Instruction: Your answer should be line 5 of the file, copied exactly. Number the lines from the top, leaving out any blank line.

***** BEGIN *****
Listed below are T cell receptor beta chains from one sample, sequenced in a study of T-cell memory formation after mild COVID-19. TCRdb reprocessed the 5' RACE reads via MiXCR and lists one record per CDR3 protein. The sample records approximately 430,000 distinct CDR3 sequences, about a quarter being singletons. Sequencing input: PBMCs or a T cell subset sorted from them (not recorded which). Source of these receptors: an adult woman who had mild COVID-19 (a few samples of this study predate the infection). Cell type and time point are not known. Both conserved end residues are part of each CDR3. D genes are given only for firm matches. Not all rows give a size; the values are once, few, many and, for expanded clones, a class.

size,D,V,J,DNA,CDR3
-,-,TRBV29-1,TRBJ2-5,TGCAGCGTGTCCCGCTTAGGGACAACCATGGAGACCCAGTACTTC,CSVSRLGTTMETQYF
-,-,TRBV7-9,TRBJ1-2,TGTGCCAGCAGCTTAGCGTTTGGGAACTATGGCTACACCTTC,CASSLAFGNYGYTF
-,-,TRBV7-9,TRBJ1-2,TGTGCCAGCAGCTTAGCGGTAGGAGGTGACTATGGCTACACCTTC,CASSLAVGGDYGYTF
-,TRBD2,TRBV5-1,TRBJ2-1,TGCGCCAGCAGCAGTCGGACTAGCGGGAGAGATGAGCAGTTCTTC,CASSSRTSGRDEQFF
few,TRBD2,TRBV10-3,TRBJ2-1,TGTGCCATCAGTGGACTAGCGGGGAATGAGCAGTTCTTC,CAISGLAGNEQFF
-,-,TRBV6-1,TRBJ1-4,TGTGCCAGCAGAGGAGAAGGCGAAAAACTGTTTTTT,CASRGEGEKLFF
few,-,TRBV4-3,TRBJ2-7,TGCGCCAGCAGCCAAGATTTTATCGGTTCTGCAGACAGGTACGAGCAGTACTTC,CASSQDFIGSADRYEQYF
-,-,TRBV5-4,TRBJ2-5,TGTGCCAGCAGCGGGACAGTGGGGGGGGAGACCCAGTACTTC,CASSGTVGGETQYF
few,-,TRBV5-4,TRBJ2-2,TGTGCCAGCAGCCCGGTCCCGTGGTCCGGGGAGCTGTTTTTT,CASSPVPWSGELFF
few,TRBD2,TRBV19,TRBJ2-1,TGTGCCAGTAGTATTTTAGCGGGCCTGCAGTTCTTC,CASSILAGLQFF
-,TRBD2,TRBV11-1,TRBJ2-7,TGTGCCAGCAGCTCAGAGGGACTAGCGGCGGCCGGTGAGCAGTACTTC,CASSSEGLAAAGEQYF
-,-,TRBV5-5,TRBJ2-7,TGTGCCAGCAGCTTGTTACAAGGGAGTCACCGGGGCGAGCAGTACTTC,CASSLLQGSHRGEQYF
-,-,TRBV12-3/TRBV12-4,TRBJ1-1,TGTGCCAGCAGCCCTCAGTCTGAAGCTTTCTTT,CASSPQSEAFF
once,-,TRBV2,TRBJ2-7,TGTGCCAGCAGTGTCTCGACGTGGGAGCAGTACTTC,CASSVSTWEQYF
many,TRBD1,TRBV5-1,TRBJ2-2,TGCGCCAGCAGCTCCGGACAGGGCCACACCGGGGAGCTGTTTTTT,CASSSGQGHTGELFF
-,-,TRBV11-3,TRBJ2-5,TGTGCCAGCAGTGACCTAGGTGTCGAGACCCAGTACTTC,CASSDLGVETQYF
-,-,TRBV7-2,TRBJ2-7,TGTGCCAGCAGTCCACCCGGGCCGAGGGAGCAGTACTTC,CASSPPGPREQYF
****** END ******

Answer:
-,-,TRBV7-9,TRBJ1-2,TGTGCCAGCAGCTTAGCGGTAGGAGGTGACTATGGCTACACCTTC,CASSLAVGGDYGYTF